One Step Forward, Two Steps Back for Dodd-Frank Act Reform?
Friday, March 23, 2018

In a rare bipartisan vote, 16 Democrats and one Independent who caucuses with the Democrats joined with 50 Republicans to pass Senate Bill 2155, the Economic Growth, Regulatory Relief, and Consumer Protection Act (Senate Bill). The Senate Bill is the most comprehensive reform to the Dodd-Frank Act that has passed the Senate, although it is more limited in scope than HR 10, better known as the Financial CHOICE Act of 2017, the Dodd-Frank Act reform bill passed by the House of Representatives in June 2017.

There are a number of notable provisions in the Senate Bill.

  • Provisions to reduce the applicability of certain regulations to, and to simplify the capital requirements for, smaller financial institutions or community banks (generally defined as banks with less than $10 billion in total consolidated assets), including removing the applicability of the Volcker Rule to financial institutions with less than $10 billion in total consolidated assets.

  • A provision to raise the systemically important financial institution (SIFI) threshold under the Dodd-Frank Act for bank holding companies from $50 billion in total consolidated assets to $250 billion in total consolidated assets.

  • A number of consumer-focused provisions, including provisions for credit report security freezes, identity verification for online banking, and immunity from civil or administrative lawsuits for banks, broker-dealers, investment advisers, insurance companies, and other financial institutions that voluntarily report suspected elder financial exploitation.

  • A provision creating a qualified mortgage “safe harbor” for financial institutions with less than $10 billion in total consolidated assets.

  • A provision allowing a licensed residential mortgage loan originator to temporarily act as a residential mortgage loan originator in a new state, pending approval of the originator’s license application in that state.

  • A provision modifying the Volcker Rule’s name restrictions for covered funds sponsored by a banking entity.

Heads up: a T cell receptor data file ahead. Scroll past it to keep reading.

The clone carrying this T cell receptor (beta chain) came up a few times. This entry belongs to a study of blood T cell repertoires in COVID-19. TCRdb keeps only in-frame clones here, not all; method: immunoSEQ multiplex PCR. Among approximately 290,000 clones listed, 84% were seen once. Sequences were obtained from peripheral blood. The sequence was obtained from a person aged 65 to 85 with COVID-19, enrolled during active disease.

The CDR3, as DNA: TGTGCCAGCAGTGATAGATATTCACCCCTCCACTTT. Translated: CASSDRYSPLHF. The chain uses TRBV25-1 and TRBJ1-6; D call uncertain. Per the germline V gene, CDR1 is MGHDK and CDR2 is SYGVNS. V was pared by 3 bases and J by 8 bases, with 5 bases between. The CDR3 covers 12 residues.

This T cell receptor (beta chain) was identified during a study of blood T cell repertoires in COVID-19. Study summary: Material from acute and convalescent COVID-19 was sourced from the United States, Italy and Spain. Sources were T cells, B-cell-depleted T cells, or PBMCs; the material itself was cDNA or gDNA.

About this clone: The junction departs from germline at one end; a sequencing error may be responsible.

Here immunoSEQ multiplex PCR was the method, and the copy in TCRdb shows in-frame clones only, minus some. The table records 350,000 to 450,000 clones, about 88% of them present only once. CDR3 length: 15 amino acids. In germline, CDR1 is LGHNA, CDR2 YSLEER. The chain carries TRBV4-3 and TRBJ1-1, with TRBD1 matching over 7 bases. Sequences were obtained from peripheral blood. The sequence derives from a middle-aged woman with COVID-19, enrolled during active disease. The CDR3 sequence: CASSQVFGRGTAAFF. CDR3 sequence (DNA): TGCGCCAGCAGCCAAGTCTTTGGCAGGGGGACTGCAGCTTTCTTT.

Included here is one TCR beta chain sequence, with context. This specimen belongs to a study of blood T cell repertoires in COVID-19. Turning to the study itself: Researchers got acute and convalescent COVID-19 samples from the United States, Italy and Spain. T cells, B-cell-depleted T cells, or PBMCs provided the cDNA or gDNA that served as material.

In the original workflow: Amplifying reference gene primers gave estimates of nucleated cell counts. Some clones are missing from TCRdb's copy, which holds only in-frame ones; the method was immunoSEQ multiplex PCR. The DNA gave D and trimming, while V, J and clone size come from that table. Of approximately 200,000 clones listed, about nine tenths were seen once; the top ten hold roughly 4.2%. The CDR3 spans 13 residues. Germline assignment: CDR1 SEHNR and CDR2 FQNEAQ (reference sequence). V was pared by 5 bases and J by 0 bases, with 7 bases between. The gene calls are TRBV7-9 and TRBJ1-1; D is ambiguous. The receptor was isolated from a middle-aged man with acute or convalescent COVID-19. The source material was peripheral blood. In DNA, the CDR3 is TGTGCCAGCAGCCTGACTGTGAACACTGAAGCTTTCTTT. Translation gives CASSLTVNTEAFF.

Although the passage of the Senate Bill is a significant regulatory development and the substance of the Senate Bill has received a good deal of attention, those who have been pushing for changes in the Dodd-Frank Act should not yet pop the champagne corks. The same day the Senate Bill passed, House Financial Services Committee Chairman Jeb Hensarling (R-TX) released a statement that clearly signals that the House is not inclined to pass the Senate Bill as is. Hensarling called the Senate Bill “a package of helpful bipartisan banking bills” and said he “look[s] forward to combining them with our helpful House bipartisan banking bills.” Translation: Some of the provisions in the Financial CHOICE Act of 2017 will have to be added to the Senate Bill before the House will vote on Dodd-Frank Act and financial regulatory reform.

Given that the Financial CHOICE Act of 2017 did not receive a single vote from a Democrat (although there were parts of the bill that received support from Democratic members of the House), adding any of the more controversial provisions from the Financial CHOICE Act to the Senate Bill would make it difficult to attract bipartisan support in the House and retain bipartisan support in the Senate. We are at best guardedly optimistic that the House and Senate can find common ground, especially with the midterm elections occurring later this year.


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